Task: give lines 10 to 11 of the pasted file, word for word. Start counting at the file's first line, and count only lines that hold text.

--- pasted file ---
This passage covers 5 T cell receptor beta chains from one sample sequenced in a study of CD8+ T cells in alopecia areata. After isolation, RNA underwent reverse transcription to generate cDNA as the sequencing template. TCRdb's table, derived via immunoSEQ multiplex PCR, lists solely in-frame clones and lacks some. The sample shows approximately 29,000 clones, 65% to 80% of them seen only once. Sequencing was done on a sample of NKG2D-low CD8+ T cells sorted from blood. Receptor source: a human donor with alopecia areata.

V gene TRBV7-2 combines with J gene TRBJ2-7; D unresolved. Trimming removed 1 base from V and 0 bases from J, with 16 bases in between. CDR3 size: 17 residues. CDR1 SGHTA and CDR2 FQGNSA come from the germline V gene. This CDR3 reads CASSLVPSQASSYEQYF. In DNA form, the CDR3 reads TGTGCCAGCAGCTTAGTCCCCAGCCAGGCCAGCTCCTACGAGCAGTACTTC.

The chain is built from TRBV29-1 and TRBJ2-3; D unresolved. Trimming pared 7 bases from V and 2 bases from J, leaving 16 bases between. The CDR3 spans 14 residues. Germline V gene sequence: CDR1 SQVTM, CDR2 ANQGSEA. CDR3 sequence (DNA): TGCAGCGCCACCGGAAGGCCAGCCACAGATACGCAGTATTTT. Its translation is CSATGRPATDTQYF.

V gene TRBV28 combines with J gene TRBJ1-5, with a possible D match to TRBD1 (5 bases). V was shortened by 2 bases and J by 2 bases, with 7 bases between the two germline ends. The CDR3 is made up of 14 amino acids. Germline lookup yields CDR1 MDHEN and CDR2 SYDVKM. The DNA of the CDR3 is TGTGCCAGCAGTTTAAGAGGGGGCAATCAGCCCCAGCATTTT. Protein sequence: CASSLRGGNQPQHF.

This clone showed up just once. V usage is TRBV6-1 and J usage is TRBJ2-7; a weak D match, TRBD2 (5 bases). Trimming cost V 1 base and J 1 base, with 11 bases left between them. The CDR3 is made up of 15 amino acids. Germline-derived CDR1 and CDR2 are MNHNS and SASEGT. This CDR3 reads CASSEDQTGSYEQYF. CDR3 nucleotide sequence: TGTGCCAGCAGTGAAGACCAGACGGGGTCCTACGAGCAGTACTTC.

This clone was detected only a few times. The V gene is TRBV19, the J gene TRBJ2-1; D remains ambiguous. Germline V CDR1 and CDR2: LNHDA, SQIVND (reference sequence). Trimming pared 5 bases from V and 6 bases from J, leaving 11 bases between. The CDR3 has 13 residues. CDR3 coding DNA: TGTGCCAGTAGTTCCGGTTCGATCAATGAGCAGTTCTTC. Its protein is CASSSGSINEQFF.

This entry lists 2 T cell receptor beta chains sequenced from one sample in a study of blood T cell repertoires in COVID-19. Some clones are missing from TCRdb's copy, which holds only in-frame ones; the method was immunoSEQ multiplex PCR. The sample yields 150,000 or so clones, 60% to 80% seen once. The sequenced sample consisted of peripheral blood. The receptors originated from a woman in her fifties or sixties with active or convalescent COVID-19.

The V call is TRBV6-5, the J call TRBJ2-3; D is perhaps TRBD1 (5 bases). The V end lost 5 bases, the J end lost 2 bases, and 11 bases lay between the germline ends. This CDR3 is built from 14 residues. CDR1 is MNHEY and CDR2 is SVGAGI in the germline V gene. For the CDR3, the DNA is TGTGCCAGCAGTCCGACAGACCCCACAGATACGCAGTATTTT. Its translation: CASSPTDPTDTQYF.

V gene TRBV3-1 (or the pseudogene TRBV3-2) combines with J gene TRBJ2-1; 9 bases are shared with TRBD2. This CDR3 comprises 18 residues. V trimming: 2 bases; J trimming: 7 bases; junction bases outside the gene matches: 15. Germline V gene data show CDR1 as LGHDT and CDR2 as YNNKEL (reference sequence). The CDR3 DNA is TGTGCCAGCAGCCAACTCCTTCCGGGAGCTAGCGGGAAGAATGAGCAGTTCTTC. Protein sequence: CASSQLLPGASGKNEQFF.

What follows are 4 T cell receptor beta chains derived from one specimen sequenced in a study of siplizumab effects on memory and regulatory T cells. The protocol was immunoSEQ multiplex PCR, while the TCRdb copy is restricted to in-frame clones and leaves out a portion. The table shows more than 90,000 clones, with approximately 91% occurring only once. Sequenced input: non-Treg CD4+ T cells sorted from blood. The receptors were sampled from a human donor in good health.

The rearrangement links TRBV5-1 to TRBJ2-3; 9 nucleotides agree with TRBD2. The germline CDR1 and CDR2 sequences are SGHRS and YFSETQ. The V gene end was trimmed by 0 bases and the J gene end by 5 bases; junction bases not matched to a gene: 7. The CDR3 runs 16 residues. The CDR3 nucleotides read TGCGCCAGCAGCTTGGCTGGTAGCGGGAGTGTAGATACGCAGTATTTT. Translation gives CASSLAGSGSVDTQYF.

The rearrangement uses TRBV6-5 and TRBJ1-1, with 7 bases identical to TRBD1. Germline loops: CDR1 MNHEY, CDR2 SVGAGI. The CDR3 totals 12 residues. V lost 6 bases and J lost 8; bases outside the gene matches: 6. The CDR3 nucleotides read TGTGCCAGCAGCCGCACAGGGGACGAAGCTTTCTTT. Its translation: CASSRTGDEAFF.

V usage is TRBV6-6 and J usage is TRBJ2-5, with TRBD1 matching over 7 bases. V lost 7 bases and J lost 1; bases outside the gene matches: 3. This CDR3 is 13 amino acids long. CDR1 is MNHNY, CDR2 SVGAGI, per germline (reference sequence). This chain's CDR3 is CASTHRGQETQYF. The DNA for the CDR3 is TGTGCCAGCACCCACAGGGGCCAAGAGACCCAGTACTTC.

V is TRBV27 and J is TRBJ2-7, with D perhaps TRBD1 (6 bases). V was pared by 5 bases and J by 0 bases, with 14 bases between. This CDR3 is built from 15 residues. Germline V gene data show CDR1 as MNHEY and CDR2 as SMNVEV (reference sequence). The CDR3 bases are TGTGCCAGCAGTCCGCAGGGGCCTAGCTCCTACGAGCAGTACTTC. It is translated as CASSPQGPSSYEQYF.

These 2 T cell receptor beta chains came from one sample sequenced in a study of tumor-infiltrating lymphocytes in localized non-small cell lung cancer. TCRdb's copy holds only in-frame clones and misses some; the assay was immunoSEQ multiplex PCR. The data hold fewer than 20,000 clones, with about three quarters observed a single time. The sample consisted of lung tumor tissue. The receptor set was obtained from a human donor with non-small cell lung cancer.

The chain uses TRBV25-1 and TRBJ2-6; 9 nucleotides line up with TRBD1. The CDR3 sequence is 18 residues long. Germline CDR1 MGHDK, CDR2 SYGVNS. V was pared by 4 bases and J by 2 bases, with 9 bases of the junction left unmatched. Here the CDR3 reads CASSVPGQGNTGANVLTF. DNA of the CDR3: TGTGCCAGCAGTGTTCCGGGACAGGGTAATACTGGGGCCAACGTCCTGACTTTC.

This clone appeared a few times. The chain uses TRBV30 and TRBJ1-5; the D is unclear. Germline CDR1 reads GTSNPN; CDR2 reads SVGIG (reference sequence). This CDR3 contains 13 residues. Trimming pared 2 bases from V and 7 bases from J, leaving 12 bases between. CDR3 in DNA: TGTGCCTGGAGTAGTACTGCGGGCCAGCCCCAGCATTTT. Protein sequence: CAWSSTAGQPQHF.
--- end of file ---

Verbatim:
What follows are 4 T cell receptor beta chains derived from one specimen sequenced in a study of siplizumab effects on memory and regulatory T cells. The protocol was immunoSEQ multiplex PCR, while the TCRdb copy is restricted to in-frame clones and leaves out a portion. The table shows more than 90,000 clones, with approximately 91% occurring only once. Sequenced input: non-Treg CD4+ T cells sorted from blood. The receptors were sampled from a human donor in good health.

The rearrangement links TRBV5-1 to TRBJ2-3; 9 nucleotides agree with TRBD2. The germline CDR1 and CDR2 sequences are SGHRS and YFSETQ. The V gene end was trimmed by 0 bases and the J gene end by 5 bases; junction bases not matched to a gene: 7. The CDR3 runs 16 residues. The CDR3 nucleotides read TGCGCCAGCAGCTTGGCTGGTAGCGGGAGTGTAGATACGCAGTATTTT. Translation gives CASSLAGSGSVDTQYF.